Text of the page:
Try Googling ‘sustainable dive operation’ – you get a few hits mainly of the academic kind, whereas Googling ‘eco dive resort’ delivers heaps of dive operators claiming to be ‘Eco Dive Resorts’. We at Diveplanit know that you – as a diver – really want to do the right thing for the marine environment especially as you’re often spending big bucks on a dive holiday. You’d much rather your hard earned cash went to a dive resort or liveaboard doing the right things by the environment and local community.
But how do you assess whether the dive centre you plan to spend a week with really gives a stuff about sustainability, or whether they’re just exploiting the ‘eco’ label – and what does ‘sustainable’ mean in the context of a dive operation anyway?
Diveplanit presents an ‘explainer’: we look at a relatively simple definition of sustainable, then shine a light on some of the ingredients of what makes a sustainable operation from the resort buildings (or boat), through operations, to environmental considerations and whether the operator is giving anything back to the marine environment or local communities that provide their livelihoods.
What does ‘sustainable‘ mean anyway?
Here’s a useful working definition of sustainable: ‘… meets the needs of the present without compromising the ability of future generations to meet their own needs’. (Thanks to Taveuni Dive Resort for that one!)
The operations of a resort or boat can be much more sustainable if the right elements were designed in at the time of construction. For example where does the power and water come from? – harvested from sun and rain, like at Lady Elliot Island, or run on diesel and pumped from someone else’s often limited supply?
Does the design incorporate natural cooling of are you forced to use the air con? Was the resort built using local labour, local materials and local know-how? For example, the Moana Liveaboard was built in the traditional Phinisi Schooner style, keeping alive the skills of local craftsmen. And doesn’t she look all the better for it?
Where does the resort source its labour and its produce? Are these provisions supporting the economy of the local community in whose waters you are diving? What about waste management? Remote and isolated areas often don’t have the facilities to process (reuse or recycle) complex wastes like plastics. How are these dealt with?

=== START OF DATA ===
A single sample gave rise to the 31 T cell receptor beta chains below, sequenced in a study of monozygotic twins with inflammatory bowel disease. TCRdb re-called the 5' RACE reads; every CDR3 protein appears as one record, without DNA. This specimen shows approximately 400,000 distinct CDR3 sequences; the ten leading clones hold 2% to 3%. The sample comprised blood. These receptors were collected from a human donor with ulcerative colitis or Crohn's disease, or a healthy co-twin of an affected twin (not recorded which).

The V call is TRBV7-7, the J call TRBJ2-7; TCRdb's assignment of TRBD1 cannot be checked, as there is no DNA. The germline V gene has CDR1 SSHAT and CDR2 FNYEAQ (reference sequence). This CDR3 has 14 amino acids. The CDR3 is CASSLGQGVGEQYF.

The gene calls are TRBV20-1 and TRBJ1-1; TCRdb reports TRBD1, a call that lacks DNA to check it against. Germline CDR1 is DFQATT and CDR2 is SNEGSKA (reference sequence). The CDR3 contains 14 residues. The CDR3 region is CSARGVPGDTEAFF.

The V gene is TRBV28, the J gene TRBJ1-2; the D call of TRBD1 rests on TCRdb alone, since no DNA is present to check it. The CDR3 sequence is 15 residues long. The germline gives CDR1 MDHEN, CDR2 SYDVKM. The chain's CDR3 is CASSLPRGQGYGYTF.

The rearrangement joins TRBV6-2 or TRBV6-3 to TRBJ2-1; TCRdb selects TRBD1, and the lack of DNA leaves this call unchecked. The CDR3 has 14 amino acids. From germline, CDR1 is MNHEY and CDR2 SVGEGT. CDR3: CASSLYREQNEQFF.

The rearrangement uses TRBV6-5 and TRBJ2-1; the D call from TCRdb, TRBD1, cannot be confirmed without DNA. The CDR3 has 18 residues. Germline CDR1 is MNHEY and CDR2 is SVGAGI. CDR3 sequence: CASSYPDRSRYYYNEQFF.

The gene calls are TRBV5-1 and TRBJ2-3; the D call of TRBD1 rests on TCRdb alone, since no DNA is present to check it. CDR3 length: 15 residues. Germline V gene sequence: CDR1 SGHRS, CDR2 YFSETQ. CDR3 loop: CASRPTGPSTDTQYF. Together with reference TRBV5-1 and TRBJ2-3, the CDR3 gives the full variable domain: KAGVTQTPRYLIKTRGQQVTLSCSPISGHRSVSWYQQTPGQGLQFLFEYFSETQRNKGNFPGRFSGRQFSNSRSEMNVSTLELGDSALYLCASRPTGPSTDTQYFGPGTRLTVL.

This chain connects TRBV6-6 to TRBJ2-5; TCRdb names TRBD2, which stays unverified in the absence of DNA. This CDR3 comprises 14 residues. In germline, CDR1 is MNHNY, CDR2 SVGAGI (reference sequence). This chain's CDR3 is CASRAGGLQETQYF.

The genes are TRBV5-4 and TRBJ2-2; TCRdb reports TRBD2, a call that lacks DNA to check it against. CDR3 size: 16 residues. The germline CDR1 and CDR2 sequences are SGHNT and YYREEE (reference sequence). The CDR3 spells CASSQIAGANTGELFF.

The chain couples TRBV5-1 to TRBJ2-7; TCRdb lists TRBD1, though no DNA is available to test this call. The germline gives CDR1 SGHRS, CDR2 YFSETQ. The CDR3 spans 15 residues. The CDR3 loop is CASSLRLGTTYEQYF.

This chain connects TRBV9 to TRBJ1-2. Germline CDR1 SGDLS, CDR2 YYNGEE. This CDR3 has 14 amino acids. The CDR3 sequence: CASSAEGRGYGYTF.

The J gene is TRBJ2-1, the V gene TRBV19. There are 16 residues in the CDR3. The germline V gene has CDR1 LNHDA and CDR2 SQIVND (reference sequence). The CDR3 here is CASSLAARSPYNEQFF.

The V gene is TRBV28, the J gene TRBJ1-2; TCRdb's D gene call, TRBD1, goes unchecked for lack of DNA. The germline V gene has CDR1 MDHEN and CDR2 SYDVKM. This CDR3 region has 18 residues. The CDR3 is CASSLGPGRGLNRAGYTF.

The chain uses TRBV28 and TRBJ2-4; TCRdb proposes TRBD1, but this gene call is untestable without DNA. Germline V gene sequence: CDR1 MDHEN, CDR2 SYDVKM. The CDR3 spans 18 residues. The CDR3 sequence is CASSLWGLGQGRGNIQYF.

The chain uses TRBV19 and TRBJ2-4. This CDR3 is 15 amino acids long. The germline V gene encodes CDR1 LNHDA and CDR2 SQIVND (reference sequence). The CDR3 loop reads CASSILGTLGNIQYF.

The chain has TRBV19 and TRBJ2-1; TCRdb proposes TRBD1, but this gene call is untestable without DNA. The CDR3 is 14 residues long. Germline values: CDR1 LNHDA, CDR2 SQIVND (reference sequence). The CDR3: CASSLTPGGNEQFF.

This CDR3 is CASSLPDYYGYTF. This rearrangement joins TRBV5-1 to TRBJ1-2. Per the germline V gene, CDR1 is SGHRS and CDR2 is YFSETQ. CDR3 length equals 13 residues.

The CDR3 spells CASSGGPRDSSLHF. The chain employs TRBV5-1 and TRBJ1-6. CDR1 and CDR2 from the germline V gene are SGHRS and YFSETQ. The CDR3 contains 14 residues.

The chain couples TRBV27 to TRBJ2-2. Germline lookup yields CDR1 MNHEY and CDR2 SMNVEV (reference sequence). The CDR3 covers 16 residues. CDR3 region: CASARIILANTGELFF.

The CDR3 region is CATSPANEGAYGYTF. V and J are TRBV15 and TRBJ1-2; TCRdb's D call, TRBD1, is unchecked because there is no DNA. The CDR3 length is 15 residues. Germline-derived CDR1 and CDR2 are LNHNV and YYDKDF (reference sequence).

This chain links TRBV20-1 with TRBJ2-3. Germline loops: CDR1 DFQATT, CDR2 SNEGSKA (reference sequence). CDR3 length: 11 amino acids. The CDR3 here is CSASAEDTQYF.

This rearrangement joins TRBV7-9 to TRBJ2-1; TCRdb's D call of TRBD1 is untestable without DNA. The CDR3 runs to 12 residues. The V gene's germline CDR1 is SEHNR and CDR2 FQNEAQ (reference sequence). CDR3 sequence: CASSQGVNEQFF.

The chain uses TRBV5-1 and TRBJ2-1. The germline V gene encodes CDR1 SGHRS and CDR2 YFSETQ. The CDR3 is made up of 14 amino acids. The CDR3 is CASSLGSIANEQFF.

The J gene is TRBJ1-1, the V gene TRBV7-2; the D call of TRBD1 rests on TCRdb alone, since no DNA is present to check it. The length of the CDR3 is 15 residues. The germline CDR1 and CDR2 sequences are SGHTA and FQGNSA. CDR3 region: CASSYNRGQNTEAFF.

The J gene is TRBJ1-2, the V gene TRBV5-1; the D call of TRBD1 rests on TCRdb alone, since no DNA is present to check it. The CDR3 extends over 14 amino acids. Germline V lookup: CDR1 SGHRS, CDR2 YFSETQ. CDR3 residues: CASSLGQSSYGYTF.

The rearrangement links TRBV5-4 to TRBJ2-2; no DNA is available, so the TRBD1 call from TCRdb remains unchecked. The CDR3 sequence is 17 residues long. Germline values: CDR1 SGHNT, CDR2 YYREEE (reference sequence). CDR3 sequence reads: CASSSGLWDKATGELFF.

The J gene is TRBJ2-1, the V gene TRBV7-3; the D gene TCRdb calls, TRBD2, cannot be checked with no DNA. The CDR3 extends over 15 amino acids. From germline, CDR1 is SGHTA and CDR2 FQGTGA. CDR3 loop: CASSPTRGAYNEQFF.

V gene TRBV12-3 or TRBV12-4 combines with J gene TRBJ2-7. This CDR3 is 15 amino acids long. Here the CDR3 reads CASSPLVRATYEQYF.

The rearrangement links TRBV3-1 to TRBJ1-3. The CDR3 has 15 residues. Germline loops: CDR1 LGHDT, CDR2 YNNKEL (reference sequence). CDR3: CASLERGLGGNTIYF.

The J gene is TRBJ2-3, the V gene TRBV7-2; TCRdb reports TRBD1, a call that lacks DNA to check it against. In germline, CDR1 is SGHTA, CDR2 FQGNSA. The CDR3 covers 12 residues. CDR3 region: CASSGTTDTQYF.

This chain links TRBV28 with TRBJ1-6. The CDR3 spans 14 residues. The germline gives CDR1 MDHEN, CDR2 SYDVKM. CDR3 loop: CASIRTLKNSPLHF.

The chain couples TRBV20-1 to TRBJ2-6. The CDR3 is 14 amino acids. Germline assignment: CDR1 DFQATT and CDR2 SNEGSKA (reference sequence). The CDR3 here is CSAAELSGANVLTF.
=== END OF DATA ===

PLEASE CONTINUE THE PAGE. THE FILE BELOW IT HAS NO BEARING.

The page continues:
Is the equipment well maintained and run efficiently? Compressors and outboard motors run more fuel efficiently and with less noise and smoke when they are well maintained than when not? They are less prone to outages too!
Passive or Proactive?
Much of the above is often kept behind the scenes – out of sight of guests. But when guests ask it shows that we care. More obvious is the environmental responsibility of a dive centre which can vary from almost negligent, through passive to active and even pro-active.
I’m sure we’ve all made the mistake of going with a dive centre where the guides insist on picking stuff up to show newbies, or rearranging the reef for photographers. Hopefully we only ever make that mistake once.
Next up are the ‘passives’ – the dive centres that don’t actually damage the environment, but don’t seem to care too much about it – they just act like some underwater guiding drone and you’re left to your own devices as to whether you have a good dive and actually get to see stuff – or not.
Fortunately, more and more operators are becoming very active when it comes to environmental sustainability. They recognise that if they are ‘…compromising the ability of future generations to meet their own needs’ – very soon they won’t have a business at all. They at least follow the principles of, if not subscribe to organisations like Greenfins who promote all the good practices précised in this graphic.
Beyond that are the proactive dive centres and resorts who are not content simply not to leave the planet in a lesser condition, but are proactively campaigning to leave behind a better environment for future generations. Scuba-Junkie in Mabul for example provides waste management for the community next door, and pays a reward for the discovery of a turtle nest so that it can be re-located to the safety of their hatchery.
Uepi Dive Resort in the Solomons is actively involved in assisting with education and health in their surrounding communities. Scuba For Change is a Social Enterprise run for the benefit of the community rather than for a profit.
Over to you…
Scuba divers and their scuba diving guides have a powerful influence over the treatment of the marine environment and communities that depend on that environment for their livelihoods. You can help the marine environment by following Greenfin’s practices, following the instructions of environmentally proactive dive guides and gently pulling them up if their practices are lacking. You can help the local communities in whose water you are privileged to dive by Packing for a Purpose and contributing to any programmes for giving-back to those communities. You can and should empower yourself with the information to make the right choices.